Over the past few months, I’ve received a ton of correspondence, messages and phone calls for legislative agenda this or that. Sure, the legislative season in Oregon and much of the country is in full-effect, but it surprises me how many miss the mark, misunderstand the legislative process and underestimate the importance of pre-planning and key players.
Why? A legislative agenda goes far beyond bland emails with superficial thoughts, its very specific. It outlines those house, senate bills, resolutions or memorials that you’re a proponent of, in many cases those that you or your organization have developed, including the language, co-sponsors, etc. On the flip side, if you don’t own any, your legislative agenda means helping advance or derail a legislative measure.
A Legislative Agenda. For starters, there are executive branch-backed measures (ex. on behalf of agency x, task force x, agency leader x) or legislator-backed (ex. on behalf of citizen x or organization/group, agency x, task force x, interim committee x). This means your legislative agenda is tied to either of these two sides.
Prior to formulating any written policy thought process, you develop what’s wrong. Why is it wrong and what needs to change. That said, you speak with your boss and legislative director, and share those concerns. Prior to the legislative session you might get notice from higher that you need to review this proposal or that, or if necessary start from scratch on a proposed measure that will enhance the department/office.
At the business or organizational level, you might have a board member (legislative chair), CEO or President, even a client/customer shape the discussion. Those discussions are channeled through the association that you belong to. For instance, if you are based in Oregon and your a small, mid-size business this might mean the Oregon Business Association or small business coalition; a nursery, Oregon Association of Nurseries; a safety net clinic, Oregon Primary Care Association. Each of these types of membership groups has a legislative director or any combination Director of State/Federal Affairs, Director of Legislative Affair but in each instance this persons primary objective is to advance a specific bill(s), or ensure they are dead on arrival (DOA). In addition to being a member of one of these groups, or not, you might feel you need extra support and that’s where you bring in a lobbyist. In Oregon it helps that they are in the Capitol Club Book.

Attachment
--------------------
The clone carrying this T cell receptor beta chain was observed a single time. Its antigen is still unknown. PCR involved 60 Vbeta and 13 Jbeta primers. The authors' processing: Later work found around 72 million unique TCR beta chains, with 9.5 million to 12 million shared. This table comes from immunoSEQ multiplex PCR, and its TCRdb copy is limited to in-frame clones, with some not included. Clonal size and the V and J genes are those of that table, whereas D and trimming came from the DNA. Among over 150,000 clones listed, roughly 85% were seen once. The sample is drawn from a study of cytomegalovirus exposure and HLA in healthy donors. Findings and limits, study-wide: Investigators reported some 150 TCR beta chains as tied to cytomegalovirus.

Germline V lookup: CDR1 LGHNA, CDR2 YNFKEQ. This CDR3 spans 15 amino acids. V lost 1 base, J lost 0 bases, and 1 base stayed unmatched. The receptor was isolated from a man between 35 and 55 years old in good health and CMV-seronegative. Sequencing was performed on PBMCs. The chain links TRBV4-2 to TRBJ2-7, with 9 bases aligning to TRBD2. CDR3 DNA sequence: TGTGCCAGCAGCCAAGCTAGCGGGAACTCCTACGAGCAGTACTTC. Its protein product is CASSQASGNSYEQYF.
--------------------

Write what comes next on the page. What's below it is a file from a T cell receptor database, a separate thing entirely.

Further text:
At the citizen level, you’ll need to put together a committee comprised of local residents, stakeholders, and local legislators. At this level, you’ll more likely succeed if you bring in a lobbyist who will quarterback hand in hand w/ the legislator(s) and legislative council to draft the measure, put together the fact sheets, audio/visual presentations and other relevant, supporting documentation for informing legislators all while keeping the whole group informed.
On the ground. Once the legislative session starts it doesn’t end until sine die–until they gavel out of that years session. That means the first few months is critical to get your legislative agenda, your bills being heard and passed (the latter portion is often focused on the budget). This means convincing the chair or co-chairs to schedule a public hearing, or public hearing/work session and successfully gaveling your piece of legislation out of committee. This first piece is no easy feat, because if you can’t get the chair to schedule your bill you have a bigger problem. Obviously it can go to another committee, ie Judiciary, or Joint Ways & Means, etc. DOA means your bill started here and ended here and never got the light of day. If the chair or co-chairs & committee aren’t going to schedule your bill your going to have to elevate it to their leadership, and caucus members. Some groups have rally’s outside the capitol and invite key legislators to speak before their group, some grill steaks or salmon and have an open picnic, some hold displays in the galleria, others invite hundreds to swarm committee rooms to testify. On the ground matters.
Its not nearly enough to just have hope, lollygag in the capitol hallway, elevators or cafeteria or blast emails it means constantly keeping your eye on where your shining star is in the midst of the building maze, knowing and shaping the political landscape and creating momentum behind it. Thus, the vital importance of having your legislative director, public affairs and/or lobbyist on the ground daily being of resource to the chair/co-chairs, leadership offices and their aides, and working w/ the committee administrator is critical and will determine the likeliness of your success. Having a legislator or a group of legislators on both sides of the aisle supporting and amplifying your cause day-in and day-out is awesome. Anything less, any email in the inbox is just wishful thinking.